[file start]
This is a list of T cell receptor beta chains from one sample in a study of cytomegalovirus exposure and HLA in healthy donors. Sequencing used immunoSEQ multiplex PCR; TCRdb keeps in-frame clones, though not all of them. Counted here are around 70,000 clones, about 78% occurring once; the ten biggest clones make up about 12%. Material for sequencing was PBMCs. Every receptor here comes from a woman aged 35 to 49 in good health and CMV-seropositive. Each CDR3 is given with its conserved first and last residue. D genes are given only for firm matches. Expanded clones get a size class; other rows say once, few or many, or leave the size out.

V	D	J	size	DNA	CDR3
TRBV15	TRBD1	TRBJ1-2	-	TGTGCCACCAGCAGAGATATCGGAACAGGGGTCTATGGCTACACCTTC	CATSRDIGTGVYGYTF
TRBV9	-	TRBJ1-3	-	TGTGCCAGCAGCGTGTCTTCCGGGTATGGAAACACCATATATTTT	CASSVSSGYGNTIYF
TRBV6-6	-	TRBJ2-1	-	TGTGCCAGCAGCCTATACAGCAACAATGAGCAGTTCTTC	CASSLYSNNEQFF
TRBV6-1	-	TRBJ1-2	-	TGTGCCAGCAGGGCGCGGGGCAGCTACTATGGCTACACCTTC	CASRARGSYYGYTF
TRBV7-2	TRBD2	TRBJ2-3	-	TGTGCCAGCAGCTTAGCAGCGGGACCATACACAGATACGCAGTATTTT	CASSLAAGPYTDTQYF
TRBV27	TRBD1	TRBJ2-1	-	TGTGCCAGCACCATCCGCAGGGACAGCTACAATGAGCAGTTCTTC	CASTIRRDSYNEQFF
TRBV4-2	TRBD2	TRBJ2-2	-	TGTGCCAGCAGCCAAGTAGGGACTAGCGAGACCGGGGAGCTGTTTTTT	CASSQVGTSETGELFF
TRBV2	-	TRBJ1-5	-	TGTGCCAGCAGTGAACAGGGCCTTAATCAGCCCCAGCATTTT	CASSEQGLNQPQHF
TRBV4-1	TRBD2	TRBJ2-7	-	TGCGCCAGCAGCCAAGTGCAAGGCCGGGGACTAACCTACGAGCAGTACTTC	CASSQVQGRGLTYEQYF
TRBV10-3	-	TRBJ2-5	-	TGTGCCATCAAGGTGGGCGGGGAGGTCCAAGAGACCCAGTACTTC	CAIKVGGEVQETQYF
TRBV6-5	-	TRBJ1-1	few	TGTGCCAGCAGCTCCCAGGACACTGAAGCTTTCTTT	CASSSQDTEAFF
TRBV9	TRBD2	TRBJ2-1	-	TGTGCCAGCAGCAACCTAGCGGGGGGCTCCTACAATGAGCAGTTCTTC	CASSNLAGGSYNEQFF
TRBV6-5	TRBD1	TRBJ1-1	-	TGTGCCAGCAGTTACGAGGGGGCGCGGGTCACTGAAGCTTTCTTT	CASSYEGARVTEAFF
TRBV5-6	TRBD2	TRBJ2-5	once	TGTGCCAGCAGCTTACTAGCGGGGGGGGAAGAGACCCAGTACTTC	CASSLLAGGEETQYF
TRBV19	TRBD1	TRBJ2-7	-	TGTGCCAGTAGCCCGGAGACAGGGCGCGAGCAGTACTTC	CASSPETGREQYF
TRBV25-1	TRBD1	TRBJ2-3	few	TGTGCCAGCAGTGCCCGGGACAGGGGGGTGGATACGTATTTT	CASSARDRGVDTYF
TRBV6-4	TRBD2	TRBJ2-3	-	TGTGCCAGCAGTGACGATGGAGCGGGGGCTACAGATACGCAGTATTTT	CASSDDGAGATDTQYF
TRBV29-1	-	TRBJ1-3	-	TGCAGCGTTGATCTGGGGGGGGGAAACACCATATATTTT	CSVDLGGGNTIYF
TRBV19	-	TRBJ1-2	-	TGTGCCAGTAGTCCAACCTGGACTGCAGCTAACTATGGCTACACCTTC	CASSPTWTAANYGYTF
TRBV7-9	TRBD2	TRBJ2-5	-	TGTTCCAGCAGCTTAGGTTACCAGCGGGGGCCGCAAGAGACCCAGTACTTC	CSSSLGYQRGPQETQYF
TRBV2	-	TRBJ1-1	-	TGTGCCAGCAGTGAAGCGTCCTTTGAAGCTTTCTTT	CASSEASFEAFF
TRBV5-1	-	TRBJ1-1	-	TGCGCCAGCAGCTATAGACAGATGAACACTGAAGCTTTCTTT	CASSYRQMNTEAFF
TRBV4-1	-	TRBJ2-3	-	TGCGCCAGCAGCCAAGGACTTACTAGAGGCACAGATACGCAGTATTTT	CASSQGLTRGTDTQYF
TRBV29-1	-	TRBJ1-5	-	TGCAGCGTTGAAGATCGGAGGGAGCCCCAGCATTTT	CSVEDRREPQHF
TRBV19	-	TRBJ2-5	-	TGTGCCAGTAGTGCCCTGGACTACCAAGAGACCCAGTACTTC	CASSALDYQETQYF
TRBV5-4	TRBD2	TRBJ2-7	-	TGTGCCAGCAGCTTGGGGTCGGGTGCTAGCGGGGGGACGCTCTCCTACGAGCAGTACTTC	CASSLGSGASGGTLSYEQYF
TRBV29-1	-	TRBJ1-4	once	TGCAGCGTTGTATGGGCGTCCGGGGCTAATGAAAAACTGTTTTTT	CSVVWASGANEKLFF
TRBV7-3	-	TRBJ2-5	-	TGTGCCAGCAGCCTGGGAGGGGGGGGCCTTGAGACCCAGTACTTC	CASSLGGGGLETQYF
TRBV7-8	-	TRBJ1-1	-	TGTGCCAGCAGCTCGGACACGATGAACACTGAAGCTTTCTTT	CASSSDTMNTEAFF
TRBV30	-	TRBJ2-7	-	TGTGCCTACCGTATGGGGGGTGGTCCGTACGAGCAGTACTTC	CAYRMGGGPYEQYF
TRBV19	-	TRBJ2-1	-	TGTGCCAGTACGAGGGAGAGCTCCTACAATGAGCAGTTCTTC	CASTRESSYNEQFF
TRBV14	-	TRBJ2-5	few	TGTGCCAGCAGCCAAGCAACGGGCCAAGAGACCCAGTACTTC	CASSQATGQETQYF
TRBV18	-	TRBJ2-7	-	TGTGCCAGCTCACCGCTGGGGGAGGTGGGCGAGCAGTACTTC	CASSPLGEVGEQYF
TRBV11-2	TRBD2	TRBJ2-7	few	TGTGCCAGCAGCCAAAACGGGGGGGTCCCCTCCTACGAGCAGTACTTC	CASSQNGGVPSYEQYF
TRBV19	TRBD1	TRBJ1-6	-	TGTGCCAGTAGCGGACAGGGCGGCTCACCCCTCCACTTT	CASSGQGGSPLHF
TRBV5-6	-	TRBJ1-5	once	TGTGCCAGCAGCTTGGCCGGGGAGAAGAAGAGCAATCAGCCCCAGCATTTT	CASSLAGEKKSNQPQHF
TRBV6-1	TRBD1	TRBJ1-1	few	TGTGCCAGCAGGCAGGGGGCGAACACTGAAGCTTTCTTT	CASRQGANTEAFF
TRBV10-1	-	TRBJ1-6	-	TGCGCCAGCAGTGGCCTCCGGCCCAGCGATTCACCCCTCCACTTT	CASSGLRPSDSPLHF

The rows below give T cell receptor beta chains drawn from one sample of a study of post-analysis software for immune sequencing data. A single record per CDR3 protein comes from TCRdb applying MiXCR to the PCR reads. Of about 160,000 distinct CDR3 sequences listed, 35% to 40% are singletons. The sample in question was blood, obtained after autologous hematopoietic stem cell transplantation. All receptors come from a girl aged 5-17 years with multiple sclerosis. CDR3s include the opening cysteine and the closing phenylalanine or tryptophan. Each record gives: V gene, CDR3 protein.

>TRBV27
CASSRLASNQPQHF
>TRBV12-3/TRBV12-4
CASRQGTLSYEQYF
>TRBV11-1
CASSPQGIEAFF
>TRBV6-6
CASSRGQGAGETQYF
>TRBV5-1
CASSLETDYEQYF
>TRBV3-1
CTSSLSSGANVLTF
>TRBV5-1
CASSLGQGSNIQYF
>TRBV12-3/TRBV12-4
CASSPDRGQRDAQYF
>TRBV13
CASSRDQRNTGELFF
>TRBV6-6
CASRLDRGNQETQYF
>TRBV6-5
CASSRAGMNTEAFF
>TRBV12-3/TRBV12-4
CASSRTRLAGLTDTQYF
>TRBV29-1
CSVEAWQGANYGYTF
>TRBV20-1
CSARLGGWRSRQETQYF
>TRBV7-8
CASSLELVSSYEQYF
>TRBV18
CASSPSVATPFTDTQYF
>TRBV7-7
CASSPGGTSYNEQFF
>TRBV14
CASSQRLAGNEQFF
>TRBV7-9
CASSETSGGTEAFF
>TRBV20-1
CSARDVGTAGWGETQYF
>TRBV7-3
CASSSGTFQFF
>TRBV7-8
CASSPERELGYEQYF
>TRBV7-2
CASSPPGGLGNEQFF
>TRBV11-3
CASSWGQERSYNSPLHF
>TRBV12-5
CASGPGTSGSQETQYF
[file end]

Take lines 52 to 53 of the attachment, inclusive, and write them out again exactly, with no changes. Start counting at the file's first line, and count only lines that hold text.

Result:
>TRBV3-1
CTSSLSSGANVLTF